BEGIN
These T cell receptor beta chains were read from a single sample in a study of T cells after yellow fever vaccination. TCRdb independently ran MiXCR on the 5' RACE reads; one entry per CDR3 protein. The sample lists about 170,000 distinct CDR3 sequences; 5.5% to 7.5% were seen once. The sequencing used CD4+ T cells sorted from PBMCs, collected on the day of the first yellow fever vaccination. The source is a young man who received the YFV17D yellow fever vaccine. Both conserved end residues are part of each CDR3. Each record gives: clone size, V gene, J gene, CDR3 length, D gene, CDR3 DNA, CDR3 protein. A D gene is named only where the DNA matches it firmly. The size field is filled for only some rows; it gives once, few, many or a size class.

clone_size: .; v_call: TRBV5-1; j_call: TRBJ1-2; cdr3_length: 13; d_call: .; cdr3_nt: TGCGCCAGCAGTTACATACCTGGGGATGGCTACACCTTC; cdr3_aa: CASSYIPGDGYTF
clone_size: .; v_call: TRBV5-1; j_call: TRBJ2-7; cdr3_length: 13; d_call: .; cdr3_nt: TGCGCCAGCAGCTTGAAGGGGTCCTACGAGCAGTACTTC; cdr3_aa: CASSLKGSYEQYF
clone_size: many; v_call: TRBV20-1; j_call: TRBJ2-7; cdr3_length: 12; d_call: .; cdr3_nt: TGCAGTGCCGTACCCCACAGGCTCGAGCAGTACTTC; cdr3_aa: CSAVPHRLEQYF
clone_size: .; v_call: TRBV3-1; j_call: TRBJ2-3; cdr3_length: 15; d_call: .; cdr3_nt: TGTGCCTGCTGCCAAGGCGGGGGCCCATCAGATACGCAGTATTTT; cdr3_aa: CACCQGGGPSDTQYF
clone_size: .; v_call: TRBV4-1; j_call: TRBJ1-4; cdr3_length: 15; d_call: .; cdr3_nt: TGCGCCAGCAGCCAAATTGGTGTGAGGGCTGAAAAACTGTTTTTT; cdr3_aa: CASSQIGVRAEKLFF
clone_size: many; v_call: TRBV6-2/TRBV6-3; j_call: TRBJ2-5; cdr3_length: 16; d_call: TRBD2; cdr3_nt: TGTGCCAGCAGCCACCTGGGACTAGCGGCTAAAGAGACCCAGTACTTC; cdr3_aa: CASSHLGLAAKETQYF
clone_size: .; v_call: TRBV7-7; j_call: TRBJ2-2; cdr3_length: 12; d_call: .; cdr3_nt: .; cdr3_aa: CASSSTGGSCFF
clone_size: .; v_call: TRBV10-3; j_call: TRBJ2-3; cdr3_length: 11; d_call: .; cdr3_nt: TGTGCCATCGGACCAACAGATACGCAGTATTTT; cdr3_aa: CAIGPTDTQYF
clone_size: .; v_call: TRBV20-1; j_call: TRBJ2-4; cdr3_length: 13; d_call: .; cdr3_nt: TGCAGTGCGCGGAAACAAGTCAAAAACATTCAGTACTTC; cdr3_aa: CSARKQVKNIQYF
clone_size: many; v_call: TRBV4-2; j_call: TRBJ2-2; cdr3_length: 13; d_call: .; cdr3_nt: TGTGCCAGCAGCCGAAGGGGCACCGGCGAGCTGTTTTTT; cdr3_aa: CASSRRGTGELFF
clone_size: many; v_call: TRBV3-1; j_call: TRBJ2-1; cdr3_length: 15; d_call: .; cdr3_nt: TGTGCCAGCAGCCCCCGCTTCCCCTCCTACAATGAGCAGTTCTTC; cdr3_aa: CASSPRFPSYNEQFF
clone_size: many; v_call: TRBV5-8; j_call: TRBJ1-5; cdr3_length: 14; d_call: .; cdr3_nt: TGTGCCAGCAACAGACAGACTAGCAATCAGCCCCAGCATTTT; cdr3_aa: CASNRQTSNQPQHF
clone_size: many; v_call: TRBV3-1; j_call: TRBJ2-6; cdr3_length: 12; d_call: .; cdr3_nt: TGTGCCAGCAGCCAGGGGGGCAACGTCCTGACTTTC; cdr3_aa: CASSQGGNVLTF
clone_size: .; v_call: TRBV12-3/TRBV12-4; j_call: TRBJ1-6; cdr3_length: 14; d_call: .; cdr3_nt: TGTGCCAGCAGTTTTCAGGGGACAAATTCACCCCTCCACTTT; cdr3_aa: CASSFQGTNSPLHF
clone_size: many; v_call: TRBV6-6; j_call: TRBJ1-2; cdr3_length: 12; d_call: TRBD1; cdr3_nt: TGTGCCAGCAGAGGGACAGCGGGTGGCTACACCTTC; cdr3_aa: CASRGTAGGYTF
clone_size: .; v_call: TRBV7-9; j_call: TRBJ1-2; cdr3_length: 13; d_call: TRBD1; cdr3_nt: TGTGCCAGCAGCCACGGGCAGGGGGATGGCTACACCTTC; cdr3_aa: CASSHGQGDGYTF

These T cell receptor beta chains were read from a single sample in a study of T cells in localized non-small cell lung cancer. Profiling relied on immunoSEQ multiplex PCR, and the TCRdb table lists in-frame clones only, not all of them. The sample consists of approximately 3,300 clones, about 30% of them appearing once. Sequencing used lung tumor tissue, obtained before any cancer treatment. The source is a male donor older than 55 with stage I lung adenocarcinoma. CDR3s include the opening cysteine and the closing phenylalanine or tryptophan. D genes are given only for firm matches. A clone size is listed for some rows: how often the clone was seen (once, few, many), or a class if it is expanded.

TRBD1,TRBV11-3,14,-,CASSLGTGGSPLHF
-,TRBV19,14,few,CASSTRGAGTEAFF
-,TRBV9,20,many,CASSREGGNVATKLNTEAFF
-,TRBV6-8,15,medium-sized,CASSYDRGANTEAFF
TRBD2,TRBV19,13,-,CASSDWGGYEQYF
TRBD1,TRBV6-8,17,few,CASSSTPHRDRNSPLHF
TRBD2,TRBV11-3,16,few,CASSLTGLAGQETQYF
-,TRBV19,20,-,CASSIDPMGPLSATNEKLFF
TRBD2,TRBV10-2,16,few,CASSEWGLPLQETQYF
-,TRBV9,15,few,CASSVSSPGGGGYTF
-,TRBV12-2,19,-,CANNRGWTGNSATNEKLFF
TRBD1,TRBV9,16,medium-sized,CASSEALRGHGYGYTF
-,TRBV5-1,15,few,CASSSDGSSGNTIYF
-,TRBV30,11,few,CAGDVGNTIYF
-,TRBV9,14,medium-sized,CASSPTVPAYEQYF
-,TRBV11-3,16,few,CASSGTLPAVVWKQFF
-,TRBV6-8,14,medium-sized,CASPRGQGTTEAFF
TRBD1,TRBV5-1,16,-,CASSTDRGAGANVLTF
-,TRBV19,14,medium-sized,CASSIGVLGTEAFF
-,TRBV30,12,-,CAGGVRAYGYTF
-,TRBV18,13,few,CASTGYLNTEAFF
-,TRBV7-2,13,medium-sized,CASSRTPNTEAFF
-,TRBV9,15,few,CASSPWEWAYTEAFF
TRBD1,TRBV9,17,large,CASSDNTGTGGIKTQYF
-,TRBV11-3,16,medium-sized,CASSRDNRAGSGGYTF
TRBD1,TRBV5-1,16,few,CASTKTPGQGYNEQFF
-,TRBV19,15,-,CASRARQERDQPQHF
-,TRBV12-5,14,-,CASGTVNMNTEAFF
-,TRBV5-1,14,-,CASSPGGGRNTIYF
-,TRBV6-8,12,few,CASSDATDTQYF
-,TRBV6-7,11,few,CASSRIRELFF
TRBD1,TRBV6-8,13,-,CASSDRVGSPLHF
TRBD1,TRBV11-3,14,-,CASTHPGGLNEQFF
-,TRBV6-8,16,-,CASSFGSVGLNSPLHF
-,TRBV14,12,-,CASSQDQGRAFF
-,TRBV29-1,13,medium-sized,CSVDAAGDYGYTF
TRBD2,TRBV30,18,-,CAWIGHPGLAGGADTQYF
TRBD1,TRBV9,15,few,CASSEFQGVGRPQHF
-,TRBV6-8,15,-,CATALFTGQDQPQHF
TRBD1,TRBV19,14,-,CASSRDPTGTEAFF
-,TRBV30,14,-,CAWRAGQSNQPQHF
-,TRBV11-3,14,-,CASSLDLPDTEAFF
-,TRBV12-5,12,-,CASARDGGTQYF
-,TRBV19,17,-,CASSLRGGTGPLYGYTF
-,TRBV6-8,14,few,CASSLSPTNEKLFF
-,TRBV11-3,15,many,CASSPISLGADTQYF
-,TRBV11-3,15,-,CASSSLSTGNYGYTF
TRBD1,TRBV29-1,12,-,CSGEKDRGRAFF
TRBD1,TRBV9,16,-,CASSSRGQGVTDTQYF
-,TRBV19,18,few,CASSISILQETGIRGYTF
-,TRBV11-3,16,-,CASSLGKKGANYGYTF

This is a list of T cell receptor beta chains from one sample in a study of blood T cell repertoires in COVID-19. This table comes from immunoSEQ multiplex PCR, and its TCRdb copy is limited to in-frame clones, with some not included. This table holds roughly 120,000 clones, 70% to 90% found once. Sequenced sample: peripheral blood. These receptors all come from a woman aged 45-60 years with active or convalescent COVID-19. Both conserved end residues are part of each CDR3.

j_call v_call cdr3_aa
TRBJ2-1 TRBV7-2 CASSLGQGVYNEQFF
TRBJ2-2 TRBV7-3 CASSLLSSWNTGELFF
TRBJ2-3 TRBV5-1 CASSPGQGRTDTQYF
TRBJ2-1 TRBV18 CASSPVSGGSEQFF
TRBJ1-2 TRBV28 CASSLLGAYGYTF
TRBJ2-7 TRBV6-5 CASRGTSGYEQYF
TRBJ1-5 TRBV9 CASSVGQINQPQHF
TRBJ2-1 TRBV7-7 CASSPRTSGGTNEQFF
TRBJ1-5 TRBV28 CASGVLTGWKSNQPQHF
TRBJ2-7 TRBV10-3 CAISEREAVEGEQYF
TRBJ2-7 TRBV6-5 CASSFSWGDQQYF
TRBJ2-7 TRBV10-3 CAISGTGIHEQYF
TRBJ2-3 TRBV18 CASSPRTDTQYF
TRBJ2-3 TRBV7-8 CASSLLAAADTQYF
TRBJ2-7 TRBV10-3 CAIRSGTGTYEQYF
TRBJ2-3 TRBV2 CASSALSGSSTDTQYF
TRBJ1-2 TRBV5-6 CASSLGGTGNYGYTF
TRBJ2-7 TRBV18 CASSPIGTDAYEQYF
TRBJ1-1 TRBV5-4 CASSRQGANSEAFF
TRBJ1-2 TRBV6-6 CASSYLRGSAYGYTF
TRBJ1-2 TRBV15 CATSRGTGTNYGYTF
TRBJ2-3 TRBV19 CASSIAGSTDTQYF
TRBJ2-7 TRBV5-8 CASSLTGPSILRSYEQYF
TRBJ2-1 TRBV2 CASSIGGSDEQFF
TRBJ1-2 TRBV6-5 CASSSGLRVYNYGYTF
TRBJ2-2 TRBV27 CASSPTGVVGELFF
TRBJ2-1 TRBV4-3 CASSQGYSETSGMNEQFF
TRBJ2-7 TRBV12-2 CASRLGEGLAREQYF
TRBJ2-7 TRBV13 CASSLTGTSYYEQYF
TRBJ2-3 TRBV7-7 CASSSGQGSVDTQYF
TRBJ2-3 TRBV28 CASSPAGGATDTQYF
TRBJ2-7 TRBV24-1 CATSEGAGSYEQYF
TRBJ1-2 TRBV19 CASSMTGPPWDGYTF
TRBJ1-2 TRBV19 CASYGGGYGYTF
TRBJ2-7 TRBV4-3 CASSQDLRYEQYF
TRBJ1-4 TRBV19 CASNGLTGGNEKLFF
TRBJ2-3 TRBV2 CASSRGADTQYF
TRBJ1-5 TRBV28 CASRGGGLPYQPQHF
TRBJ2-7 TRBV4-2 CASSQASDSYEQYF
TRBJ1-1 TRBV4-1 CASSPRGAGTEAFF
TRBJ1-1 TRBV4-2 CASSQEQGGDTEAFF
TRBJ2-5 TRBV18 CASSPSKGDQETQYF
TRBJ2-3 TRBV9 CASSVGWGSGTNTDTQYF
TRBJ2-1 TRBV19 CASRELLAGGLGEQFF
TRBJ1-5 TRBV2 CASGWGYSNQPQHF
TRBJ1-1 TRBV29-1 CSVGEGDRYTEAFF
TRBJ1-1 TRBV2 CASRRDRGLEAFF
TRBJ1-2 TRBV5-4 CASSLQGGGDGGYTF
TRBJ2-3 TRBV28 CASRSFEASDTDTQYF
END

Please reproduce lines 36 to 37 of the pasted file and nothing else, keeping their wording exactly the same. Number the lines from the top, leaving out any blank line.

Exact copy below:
TRBD1,TRBV5-1,16,-,CASSTDRGAGANVLTF
-,TRBV19,14,medium-sized,CASSIGVLGTEAFF